Album review: Kid Rock – Sweet Southern Sugar


Hailing from the hip-hop city of Detroit, Grammy-nominated Kid Rock (real name Robert James Ritchie) is back with his 11th studio album, Sweet Southern Sugar. But will it go down as smooth as intended?

Having crossed musical genres like bridges for much of his career, Kid Rock’s recent sound has been hugely country-influenced for the past few years, but what direction will the new album take? A far cry from the Lynyrd Skynyrd rip-off (sorry, “tribute”) of “All Summer Long” that Kid Rock is potentially best known for (charting at No.1 in eight countries for weeks at a time) comes “The Greatest Show on Earth” as our opening track.

It is worth mentioning here that Kid Rock, if you were unaware, is anything but a one-trick pony when it comes to his musical style. Having started off as a primarily hip-hop artist before graduating on to rap-rock which saw him influence artists such as Eminem and Yelawolf, he then gradually moved through genres such as heartland rock, southern rock and country before landing with his current sound. That said, this opening song is a throwback to his rap-rock era with sampled lyrics, short sharp lyrics and simplistic guitars and drums to underline the flow of the vocals, and it is a welcome return to previous form.

However, this is not the only form we see him revisit. “Po-Dunk” was released as part of a trio of singles that Kid Rock released over this summer; and it couldn’t be more Southern if he drenched it in bourbon. Another single released over the summer and in the same Southern rock vein is “Tennessee Mountain Top”. Both are filled with lyrics of the love of home and homesickness as well as Southern imagery from girls in ripped denim shorts to drinking whiskey and even literal red necks.

Lilting away from Southern rock, we also hear more of Kid Rock’s recent foray into more traditional country in tracks like “Raining Whiskey” and “Back To The Other Side”. Both filled with heartache and vocally led with gospel backing, on a backdrop of minimalist steel guitar and pianos, it highlights an ability to turn his hand to several genres. With influences back from his deck-spinning days, “I Wonder” comes in the form of a clash of two musical genres. Filled with heavily synthesised percussion and bass, but melodically thrown together with a honky-tonk piano and Southern Stratocaster guitar, it’s asking for trouble. The song manages to pull it off, but not by the same margin as many of the other tracks on the record.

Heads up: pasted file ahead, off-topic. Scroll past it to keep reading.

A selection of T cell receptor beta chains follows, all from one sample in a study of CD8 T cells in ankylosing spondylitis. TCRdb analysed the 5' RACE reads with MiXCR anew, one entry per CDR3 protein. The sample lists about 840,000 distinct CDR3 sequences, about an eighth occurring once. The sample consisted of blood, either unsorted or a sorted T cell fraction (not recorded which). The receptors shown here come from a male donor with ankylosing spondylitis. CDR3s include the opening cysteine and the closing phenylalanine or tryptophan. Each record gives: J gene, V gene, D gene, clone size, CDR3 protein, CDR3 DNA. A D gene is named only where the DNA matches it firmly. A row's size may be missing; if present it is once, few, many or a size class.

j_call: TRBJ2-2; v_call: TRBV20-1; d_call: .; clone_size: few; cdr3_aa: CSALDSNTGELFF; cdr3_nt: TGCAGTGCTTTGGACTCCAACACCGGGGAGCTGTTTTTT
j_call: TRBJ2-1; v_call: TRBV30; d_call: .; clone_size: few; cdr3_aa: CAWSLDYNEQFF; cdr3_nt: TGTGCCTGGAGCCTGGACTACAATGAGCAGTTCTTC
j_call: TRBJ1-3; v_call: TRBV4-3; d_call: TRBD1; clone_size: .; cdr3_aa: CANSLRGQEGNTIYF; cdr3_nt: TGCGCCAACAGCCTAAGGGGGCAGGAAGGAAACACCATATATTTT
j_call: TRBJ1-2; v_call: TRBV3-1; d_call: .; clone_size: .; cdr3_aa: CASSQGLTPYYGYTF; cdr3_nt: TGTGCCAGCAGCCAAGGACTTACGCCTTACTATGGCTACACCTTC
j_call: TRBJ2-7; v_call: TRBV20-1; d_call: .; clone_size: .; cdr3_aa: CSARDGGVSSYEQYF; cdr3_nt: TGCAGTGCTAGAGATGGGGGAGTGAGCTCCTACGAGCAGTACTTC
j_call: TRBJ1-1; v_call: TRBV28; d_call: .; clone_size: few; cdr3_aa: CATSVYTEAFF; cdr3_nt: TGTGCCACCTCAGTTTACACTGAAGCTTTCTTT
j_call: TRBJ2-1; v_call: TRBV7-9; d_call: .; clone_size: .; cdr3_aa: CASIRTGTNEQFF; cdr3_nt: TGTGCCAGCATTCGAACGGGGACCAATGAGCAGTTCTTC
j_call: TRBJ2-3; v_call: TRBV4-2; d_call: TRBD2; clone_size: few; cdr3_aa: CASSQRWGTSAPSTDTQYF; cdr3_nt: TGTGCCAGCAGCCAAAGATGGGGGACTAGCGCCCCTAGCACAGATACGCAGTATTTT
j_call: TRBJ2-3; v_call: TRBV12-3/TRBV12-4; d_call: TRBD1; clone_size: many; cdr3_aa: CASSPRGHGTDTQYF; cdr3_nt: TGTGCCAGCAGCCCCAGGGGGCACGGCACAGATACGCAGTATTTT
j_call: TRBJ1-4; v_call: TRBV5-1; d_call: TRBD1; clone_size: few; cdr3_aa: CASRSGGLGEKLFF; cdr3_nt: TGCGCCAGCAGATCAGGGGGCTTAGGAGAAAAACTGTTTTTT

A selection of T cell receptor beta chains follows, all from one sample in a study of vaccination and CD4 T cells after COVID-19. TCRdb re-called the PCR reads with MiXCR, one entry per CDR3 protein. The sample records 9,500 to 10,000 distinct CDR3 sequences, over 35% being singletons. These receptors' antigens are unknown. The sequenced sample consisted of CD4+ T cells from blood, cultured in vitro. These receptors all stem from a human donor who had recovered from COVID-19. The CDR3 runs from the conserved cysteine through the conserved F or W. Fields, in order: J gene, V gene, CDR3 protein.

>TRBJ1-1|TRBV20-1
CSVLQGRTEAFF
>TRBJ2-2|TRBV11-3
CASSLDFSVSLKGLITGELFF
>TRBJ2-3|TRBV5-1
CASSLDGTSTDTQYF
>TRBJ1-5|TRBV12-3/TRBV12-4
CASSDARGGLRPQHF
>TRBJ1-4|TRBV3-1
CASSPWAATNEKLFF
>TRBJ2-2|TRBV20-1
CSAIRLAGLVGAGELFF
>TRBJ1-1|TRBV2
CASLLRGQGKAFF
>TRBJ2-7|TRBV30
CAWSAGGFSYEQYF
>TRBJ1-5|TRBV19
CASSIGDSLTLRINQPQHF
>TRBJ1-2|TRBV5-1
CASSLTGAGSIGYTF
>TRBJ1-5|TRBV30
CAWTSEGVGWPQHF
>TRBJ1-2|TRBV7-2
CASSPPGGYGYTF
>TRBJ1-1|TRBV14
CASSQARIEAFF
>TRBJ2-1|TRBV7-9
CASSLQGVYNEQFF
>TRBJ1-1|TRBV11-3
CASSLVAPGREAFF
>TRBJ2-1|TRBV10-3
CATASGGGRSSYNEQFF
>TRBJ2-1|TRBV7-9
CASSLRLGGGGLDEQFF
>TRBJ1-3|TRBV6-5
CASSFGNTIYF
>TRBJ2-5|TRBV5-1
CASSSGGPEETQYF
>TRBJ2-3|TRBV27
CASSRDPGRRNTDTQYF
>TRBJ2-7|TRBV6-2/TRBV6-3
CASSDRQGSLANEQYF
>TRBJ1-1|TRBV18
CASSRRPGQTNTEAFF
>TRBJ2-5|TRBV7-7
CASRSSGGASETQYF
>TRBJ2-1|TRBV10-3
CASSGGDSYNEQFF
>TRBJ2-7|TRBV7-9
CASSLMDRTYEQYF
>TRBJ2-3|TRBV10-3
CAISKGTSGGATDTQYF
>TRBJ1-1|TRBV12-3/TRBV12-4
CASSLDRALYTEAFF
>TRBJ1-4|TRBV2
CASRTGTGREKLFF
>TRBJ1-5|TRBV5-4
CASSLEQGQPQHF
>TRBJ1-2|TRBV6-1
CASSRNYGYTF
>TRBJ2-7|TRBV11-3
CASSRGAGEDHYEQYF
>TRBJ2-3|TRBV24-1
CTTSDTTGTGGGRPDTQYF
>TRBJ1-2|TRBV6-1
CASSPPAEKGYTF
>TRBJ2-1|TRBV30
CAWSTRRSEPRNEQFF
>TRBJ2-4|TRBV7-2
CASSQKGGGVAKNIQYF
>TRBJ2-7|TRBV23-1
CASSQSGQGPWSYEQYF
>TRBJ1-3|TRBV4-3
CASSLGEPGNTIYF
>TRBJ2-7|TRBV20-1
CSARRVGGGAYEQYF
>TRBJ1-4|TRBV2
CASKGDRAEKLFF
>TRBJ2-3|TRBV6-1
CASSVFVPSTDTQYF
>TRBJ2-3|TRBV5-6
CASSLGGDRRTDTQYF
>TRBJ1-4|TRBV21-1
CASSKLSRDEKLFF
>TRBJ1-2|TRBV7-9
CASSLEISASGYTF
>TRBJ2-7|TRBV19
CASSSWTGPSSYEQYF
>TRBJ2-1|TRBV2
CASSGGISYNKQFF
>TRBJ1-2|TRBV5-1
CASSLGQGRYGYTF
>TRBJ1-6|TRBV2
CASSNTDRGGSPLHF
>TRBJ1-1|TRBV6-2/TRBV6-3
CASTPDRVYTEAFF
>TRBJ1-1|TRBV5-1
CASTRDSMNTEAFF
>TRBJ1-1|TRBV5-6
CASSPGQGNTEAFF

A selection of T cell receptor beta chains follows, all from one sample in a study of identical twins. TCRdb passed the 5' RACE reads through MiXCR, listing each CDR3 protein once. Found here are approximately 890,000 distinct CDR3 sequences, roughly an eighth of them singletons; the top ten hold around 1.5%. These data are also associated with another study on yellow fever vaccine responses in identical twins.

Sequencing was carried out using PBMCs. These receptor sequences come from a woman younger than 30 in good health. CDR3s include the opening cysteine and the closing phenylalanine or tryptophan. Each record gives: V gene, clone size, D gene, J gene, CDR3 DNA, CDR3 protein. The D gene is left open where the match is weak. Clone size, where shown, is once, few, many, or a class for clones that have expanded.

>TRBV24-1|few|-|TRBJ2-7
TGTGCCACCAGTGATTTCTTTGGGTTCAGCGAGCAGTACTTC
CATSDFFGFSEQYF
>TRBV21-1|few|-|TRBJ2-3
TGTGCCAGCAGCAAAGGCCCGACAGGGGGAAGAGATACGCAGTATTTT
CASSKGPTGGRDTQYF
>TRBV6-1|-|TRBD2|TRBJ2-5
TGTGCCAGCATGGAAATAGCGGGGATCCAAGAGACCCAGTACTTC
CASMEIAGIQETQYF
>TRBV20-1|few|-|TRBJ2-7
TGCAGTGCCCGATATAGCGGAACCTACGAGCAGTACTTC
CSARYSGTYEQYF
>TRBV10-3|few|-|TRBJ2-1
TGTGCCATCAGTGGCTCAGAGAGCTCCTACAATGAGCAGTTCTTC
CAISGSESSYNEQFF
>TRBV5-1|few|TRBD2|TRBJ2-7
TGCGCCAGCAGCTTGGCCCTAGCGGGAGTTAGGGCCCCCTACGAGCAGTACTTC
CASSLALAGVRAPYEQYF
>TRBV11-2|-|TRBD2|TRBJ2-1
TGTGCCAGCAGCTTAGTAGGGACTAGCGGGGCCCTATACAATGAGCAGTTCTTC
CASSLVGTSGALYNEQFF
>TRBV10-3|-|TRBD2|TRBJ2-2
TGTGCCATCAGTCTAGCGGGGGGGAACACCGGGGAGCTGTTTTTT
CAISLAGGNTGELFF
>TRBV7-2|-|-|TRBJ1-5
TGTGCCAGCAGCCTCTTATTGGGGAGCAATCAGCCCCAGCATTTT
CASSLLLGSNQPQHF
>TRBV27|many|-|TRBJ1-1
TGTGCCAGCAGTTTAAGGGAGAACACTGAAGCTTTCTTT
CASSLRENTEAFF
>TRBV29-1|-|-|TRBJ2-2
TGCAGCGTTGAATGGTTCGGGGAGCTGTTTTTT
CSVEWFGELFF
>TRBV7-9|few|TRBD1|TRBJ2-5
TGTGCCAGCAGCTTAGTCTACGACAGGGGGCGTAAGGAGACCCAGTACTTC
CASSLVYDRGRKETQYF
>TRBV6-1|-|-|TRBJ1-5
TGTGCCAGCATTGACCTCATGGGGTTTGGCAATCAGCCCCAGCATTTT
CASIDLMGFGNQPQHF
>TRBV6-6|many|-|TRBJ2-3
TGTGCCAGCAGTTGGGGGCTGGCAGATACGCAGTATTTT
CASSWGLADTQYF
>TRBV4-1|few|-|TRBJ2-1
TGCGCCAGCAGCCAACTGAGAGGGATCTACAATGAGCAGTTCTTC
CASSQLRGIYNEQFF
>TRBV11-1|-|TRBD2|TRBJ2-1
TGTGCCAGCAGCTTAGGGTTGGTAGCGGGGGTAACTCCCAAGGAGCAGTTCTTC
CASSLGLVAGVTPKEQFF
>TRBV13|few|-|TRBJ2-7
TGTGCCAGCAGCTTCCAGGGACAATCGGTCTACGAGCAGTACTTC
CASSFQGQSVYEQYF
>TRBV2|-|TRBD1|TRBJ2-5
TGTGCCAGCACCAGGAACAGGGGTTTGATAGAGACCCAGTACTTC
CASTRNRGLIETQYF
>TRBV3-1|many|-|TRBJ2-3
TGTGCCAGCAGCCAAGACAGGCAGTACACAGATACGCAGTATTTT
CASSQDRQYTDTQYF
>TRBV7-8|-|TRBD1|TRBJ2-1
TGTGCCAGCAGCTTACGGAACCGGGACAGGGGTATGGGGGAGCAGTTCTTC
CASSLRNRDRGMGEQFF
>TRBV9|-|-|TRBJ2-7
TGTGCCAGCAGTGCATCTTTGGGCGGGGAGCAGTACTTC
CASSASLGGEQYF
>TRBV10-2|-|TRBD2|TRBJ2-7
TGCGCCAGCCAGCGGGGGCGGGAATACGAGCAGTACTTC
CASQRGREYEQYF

“American Rock ‘n Roll” unfortunately follows in the same vein of a lull in quality. It too, is not a bad track, but after such a blistering set of entry songs, it feels like almost like a filler track when lined up with the superior tracks on the album. Thankfully, these two songs are more of a blip than a sign of overall decline. As “Stand The Pain” comes on we’re given a rocky, balladic and almost poppy, countrified song that is made to chart. The somewhat ‘commercialised’ edge is no bad thing here and shows just how well polished and produced the Nashville-style production can feel.

As the penultimate track, we’re given a truly surprising cover from Kid Rock. “Sugar Pie Honey Bunch” is actually a cover of “I Can’t Help Myself” by Four Tops – the karaoke bopper more known by the title used by Kid Rock. However, it couldn’t be further removed from its source. In Kid Rock’s hands it is turned into a shockingly heartfelt and intimate track, something I never would’ve expected from this song.

“Grandpa’s Jam”, our final track (jam as in music, not the fruity spread as it happens) is definitely the most nostalgic tracks of the album, sounding eerily similar to material from his 1998 album Devil Without A Cause. It serves to highlight that Kid Rock has picked up influences and genres like badges of honour and his ability to adapt across the scene.

Despite a couple of weak tracks, the album overall is very good work indeed and warrants a listen. If you want to hear it for yourself, drop into your local Richer Sounds demo room… you’ll have to bring your own Jim Beam, though.





Author: Steve, Southgate store